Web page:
For the semantically exacting, it must be noted here that Prime Care’s setup is not technically a bona fide “open-access” model, as the majority of appointment slots are not reserved for open-access appointments. Rather, this model is known as a “carve out” - traditional scheduling with some open access included (carved out). Still, 50 percent is a significant chunk, allowing an overall higher physician response to patient concerns than with purely conventional scheduling.

Doin’ what comes openly

Regardless of the exact scenario you choose, expect trickle-down benefits to permeate your practice after adopting open-access scheduling, including the following:

  • Continuity of care can become a reality for your patients; indeed, this was one of the driving reasons King switched over. “With traditional scheduling, I wasn’t seeing my own patients. They’d come in for something, and I’d find out they’d been in for bronchitis or whatnot,” he says. Even though he knows his patients were receiving good care from the other physicians in his group, King says that open access has strengthened the physician/ patient bond because he’s involved with all issues, both acute and chronic.

Why does this matter? Because if your patient can’t see you when he needs to, you risk both undermining his sense of having a medical home if he seeks care elsewhere, such as a retail medical clinic, and potentially missing some chain of events relevant to a new diagnosis.

  • Efficiency is another area of positive impact. Just as professional organizers endorse handling the tidal wave of paper flooding our mailboxes daily, likewise with patient requests. Advance scheduling puts the onus on your staff to make reminder calls when future appointments come due - not necessary if Mrs. Bernstein can just come in today at 10 to have that annoying sebaceous cyst on her back removed. Minimize repeat contacts and shunting the patient to this or that staff person, advises practice management educator Elizabeth Woodcock. “Every hand-off, every new form reduces the time that staff can productively spend in patient care,” she says. “It is more efficient to spend time on patient visits instead of finding ways to keep them out of the practice.”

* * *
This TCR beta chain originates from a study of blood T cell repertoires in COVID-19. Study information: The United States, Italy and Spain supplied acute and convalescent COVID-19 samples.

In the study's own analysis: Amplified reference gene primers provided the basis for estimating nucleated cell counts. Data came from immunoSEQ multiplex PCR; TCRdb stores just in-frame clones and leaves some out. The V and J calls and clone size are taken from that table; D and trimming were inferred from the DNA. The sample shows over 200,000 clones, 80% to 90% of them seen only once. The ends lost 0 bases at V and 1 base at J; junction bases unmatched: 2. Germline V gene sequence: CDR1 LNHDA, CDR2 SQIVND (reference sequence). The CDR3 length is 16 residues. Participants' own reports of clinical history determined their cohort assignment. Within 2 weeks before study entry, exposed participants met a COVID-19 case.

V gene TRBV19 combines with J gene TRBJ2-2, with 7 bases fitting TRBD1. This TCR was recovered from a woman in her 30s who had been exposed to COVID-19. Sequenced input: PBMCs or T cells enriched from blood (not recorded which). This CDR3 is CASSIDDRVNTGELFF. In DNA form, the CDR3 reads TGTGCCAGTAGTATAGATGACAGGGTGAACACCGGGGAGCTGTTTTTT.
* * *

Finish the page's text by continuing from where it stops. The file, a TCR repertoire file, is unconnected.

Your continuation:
• Cost reduction is always attractive, and open access won’t disappoint. Schedule a little extra time in your appointment slots to address multiple issues during one visit, suggests Dennis O’Hare, a family physician for Allina Hospitals & Clinics in the Minneapolis area. Consider Mrs. Bernstein’s cyst: “In the ‘old world,’ you wouldn’t have time to take that off, but in the new way, you might get it all done in one visit,” says O’Hare. The vice president of two of Allina’s hospitals, Mercy and Unity, calls this “max packing,” saying, “Everybody wins: The patient saves himself another visit. The doctor can code a higher charge and can see more patients. The insurance company pays for fewer visits.”All this can certainly build a healthier bottom line. But the concept of “too much of a good thing” does apply to open access, especially since filling appointment slots can only be estimated, not guaranteed. “We try to see all the people we can,” says King, but he likes the financial security that scheduled appointments afford. I can’t have too much open access.”

  • Supply and demand in terms of patient load will become more manageable. A backlog of patient appointments sometimes gives a physician the misleading impression that the demand for his services is limitless. But is this really true? Take a hard look at your appointment access gaps over time. If patients consistently waited 35 days on average for an appointment for the past two years, then your demand is actually stable. There’s no reason you can’t eliminate this chronic blockage through open access. Back in 1998, O’Hare’s clinic - the largest of Allina’s 42 clinics, with about a 100-physician staff - found this to be true. “We had gridlock,” he says. “The ability of getting into our clinic [that same day] was about a 10 percent chance, and the chance of seeing your own doctor? About 15 percent.”